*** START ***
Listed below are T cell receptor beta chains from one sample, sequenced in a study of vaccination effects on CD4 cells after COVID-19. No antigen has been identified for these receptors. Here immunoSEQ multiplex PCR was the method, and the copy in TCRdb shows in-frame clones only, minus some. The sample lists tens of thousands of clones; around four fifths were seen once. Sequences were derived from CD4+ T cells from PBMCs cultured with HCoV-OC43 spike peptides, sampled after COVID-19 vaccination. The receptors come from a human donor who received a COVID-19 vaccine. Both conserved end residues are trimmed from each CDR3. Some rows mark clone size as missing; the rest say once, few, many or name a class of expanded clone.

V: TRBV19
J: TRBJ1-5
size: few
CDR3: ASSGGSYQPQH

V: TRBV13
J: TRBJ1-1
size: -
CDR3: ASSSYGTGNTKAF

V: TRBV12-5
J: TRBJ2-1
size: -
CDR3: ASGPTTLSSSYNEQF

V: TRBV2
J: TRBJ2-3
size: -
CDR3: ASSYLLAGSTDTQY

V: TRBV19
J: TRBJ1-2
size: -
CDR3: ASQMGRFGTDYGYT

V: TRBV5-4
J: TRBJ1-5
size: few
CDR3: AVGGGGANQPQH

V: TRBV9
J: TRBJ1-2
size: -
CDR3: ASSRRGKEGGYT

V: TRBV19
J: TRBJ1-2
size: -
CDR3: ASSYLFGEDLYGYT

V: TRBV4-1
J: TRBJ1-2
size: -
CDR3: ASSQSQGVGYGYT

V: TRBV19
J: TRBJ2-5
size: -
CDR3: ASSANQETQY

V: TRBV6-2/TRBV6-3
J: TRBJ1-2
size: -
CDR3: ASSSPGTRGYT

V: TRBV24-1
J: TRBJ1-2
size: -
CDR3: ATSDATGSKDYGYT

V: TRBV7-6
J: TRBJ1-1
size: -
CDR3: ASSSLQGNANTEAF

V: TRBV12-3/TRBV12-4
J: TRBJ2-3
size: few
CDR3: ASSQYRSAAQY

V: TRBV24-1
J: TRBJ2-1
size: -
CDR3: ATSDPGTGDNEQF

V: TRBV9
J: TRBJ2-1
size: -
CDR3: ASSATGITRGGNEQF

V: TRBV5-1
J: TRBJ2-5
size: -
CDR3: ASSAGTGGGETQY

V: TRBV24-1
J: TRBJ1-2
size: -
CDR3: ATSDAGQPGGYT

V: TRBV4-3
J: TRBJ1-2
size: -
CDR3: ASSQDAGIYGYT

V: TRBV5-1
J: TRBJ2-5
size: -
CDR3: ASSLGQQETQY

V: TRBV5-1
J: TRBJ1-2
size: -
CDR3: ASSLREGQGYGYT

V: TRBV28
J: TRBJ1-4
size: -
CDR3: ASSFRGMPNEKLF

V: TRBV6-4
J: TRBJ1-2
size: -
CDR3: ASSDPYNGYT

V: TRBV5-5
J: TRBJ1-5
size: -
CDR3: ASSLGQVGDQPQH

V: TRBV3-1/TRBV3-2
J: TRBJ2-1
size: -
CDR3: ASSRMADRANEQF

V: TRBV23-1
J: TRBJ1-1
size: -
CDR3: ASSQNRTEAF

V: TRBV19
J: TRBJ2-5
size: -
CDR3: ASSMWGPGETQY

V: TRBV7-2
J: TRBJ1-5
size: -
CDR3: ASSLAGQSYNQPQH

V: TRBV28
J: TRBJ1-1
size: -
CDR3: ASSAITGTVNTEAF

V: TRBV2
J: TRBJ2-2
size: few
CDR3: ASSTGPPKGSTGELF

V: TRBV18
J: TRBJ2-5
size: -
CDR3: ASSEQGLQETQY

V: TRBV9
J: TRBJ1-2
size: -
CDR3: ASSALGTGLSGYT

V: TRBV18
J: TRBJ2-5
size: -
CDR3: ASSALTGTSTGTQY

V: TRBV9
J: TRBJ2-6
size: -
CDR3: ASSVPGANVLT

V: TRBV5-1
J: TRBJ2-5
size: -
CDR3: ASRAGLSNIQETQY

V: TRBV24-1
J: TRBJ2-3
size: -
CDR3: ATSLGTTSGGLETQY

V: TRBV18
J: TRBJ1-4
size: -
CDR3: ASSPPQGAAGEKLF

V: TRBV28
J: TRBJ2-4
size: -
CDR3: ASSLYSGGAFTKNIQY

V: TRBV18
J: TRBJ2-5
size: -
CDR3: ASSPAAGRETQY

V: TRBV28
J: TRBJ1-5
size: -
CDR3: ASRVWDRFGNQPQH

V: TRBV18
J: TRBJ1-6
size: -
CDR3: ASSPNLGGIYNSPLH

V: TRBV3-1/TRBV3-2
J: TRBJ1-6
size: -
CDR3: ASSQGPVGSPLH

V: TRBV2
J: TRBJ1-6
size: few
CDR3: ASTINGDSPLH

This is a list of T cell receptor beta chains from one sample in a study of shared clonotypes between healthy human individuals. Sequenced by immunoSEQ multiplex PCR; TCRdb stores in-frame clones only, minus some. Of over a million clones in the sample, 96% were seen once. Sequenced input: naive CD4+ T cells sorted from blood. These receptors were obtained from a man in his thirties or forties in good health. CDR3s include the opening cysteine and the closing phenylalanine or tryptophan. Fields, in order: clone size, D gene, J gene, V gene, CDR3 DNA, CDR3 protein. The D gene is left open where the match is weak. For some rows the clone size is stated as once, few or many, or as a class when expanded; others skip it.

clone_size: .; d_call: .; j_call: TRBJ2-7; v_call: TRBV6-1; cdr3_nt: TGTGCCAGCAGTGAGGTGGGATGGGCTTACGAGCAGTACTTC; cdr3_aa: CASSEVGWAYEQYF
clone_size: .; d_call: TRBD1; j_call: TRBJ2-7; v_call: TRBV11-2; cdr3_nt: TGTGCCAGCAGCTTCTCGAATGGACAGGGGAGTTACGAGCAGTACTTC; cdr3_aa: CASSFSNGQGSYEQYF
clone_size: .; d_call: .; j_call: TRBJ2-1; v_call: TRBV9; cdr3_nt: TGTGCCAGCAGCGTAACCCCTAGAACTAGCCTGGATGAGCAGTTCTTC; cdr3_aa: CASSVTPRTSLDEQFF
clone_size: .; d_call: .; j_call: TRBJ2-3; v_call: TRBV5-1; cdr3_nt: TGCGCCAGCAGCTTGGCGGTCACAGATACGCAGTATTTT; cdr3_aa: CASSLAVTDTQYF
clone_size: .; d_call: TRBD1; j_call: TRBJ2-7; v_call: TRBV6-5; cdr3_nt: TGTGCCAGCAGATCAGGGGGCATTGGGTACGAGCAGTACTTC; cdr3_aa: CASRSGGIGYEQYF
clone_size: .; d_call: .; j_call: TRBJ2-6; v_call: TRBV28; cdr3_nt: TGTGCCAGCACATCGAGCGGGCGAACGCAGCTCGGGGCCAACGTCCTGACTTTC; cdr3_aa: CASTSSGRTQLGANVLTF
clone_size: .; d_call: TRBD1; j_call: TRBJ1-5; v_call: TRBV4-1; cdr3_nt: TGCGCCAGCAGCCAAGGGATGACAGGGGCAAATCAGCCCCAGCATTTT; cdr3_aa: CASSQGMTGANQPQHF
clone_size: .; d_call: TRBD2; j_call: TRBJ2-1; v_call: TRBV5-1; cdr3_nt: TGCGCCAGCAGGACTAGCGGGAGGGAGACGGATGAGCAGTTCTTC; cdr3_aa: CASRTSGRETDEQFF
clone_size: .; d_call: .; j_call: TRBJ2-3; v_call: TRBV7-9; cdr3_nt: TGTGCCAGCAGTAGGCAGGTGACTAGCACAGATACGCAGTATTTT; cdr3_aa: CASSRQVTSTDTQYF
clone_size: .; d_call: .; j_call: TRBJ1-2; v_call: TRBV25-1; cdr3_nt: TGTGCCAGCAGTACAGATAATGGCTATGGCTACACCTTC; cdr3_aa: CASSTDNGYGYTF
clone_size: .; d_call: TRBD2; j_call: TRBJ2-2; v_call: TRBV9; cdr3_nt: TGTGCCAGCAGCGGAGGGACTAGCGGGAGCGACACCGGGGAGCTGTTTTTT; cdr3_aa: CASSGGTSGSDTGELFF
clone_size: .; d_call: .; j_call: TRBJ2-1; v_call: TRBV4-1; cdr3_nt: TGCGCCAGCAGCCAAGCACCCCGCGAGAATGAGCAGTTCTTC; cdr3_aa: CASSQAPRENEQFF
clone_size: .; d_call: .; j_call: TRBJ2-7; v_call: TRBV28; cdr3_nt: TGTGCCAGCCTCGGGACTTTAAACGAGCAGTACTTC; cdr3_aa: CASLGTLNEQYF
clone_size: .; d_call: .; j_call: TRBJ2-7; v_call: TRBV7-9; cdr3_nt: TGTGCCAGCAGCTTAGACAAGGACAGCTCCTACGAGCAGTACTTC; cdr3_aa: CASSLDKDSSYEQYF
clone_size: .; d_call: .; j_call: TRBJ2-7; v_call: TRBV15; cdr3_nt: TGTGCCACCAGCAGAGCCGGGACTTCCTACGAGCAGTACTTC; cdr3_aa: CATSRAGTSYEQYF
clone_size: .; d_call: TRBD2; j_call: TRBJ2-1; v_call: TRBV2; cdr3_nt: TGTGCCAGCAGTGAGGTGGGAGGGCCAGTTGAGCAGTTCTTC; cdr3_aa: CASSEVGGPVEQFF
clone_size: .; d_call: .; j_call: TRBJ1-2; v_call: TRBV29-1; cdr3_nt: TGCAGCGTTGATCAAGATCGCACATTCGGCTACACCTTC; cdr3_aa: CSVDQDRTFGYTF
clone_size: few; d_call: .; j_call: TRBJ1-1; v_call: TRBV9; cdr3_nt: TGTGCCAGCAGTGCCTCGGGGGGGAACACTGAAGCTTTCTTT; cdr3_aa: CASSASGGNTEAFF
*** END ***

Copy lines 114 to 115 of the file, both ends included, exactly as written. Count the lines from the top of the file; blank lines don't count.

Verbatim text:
V: TRBV28
J: TRBJ1-1